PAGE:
York County officials, frustrated with the grinding pace of getting a new trash and recycling center in place, are calling for a review to make sure residents countywide don’t encounter the same problems.
“We’ve got to figure out why this is going to take two-and-a-half years from the time we first realized we had to do this,” said York County Council chair Britt Blackwell.
York County runs 16 trash and recycling collection sites. One on Tom Hall Street in Fort Mill closed in March after the property owner notified the county in November 2016 that the county lease wouldn’t be renewed. The county scrambled. A temporary site nearby opened.
Estimates for when a permanent site might be ready are in flux, with the latest made last week.
“The new completion date, according to this schedule, would be February of 2019,” said Eric Rekitt, county public works director. “That was kind of unsettling.”
The county was shooting for July. They put that date on signs at the temporary site to keep the public informed. The county signed a design contract in December, but later encountered problems with the 4.6-acre site off Fort Mill Parkway purchased last year.
About .2 acres of the site is wetland undiscovered before the county purchased it. The latest geotechnic report also found “unsuitable soils that will require undercutting and fill,” Rekitt said.
“The site is not unbuildable,” he said. “It’s just more challenges to overcome.”
And more frustration.
“At a minimum, we need to change our signs,” said Councilwoman Christi Cox. “The public needs to know.”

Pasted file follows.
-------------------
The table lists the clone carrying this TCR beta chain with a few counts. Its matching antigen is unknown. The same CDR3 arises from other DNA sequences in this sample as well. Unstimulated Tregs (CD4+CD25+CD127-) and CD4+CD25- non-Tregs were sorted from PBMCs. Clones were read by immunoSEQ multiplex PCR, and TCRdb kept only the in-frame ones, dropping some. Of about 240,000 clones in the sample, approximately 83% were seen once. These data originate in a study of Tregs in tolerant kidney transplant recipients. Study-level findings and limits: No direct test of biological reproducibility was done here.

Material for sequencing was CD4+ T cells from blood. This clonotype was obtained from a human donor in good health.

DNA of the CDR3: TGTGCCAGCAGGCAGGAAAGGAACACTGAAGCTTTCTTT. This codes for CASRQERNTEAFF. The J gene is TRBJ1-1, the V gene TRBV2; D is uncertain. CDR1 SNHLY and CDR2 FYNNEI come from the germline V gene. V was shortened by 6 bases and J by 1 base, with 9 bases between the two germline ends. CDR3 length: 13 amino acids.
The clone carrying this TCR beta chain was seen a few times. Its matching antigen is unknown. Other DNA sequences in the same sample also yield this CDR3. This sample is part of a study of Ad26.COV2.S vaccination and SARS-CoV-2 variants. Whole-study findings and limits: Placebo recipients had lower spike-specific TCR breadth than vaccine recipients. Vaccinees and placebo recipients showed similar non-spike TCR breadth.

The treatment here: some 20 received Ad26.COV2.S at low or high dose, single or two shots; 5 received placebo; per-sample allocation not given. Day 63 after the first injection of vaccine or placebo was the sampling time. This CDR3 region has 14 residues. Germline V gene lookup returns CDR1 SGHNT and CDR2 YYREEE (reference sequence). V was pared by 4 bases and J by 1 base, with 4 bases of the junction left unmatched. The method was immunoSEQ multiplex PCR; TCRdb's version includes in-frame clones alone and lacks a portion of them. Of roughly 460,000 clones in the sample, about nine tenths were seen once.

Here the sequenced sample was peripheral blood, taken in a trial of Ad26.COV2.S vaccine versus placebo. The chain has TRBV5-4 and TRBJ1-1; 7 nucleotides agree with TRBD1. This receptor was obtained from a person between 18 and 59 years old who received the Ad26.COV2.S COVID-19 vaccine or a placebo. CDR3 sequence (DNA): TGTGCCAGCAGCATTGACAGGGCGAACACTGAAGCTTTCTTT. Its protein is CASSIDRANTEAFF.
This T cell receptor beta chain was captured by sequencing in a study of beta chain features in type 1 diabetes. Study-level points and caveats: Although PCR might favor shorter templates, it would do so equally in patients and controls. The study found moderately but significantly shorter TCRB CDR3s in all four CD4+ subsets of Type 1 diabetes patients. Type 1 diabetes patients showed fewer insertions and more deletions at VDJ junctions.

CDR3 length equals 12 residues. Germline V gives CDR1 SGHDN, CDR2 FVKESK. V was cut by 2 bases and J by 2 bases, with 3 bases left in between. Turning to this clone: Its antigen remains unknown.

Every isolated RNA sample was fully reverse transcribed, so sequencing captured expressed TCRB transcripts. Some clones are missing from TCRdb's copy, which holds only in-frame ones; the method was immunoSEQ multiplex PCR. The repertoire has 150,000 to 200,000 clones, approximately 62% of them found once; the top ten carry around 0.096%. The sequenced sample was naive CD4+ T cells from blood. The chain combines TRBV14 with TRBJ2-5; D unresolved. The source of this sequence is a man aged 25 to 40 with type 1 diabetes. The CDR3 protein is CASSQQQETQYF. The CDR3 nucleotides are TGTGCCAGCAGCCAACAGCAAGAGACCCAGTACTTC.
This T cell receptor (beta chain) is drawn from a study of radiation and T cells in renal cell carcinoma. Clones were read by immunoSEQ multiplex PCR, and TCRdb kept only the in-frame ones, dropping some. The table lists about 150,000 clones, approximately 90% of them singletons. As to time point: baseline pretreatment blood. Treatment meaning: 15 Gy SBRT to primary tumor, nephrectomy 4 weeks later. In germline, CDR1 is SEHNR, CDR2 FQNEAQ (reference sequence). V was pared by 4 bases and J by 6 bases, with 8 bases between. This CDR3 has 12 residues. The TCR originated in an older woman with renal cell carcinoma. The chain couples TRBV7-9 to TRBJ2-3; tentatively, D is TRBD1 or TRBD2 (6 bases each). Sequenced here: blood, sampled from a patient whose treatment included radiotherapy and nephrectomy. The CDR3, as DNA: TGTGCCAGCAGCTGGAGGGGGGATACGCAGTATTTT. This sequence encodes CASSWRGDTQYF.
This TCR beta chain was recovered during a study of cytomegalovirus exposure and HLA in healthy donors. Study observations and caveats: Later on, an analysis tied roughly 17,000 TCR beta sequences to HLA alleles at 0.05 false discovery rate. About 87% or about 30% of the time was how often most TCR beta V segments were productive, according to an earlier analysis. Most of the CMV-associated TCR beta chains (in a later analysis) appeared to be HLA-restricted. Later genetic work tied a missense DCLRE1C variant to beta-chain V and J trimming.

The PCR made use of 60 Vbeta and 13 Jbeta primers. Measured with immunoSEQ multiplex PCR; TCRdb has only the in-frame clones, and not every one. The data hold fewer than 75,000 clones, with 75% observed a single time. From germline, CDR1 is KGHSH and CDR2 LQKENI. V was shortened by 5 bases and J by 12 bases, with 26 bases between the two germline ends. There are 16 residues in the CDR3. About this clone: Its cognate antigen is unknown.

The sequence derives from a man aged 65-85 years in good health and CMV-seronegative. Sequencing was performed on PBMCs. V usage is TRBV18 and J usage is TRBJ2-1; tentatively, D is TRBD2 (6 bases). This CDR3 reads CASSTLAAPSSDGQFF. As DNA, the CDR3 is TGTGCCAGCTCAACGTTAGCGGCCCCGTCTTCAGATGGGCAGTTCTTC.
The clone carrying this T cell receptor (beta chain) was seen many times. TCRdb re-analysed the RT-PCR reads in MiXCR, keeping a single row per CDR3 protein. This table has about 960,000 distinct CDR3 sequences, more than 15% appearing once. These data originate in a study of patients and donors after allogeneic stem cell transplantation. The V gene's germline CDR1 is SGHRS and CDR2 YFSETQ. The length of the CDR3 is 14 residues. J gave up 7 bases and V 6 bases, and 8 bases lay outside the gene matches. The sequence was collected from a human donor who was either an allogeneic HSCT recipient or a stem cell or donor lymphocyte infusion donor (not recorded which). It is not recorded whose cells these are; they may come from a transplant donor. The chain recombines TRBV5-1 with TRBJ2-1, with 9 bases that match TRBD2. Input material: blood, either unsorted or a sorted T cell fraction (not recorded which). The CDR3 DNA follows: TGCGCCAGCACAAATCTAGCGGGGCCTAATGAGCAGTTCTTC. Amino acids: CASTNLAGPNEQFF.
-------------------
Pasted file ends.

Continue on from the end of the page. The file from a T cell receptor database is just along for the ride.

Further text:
Cox and others want a review of the entire ordeal to see what they can avoid at sites countywide.
“We need to have a review of this and figure out what happened,” Cox said. “The other component of this was identifying other areas that are going to be in this exact same situation.”
Part of the response to losing the Tom Hall site is now the county prefers to own rather than lease sites. At the point York County learned the Fort Mill site was closing, there were two other leased collection sites, including the Baxter site through 2019. The Baxter site is the nearest to the temporary site at about an 8-mile round trip. For large and bulky items, Baxter is the only area option.
The county was looking at adding a third site to the growing Fort Mill area when attention turned to replacing the one it would lose. Rekitt said the temporary site will remain in place until a new site is finalized. He still needs to finalize a concept plan, minimize the impact to wetlands to use the property, get a public zoning use for the new property and meet with neighbors there.
“It’s still up and running,” he said of the temporary site.
As concerned as they are with getting the project finished, council members are just as interested in making sure nothing similar happens again.
“I don’t know how the county buys 4.6 acres and doesn’t do its due diligence to know that the soil is bad and that there’s a wetland in it,” said Councilman Michael Johnson. “I think this needs to be hashed out.”
Councilman Chad Williams would like to see progress before residents forget they’re using a temporary site.
“At this rate we’re going to have people complaining when we move it,” he said.
Buying land that, while not “unbuildable,” is presenting challenges so unforeseen is a problem county leaders want addressed.
“It’s distressing that we just don’t seem to be able to move this football,” Johnson said. “And if we were a private company, we would be asking. We would look inside at that point and say how did we mess up like this? How did we not know?”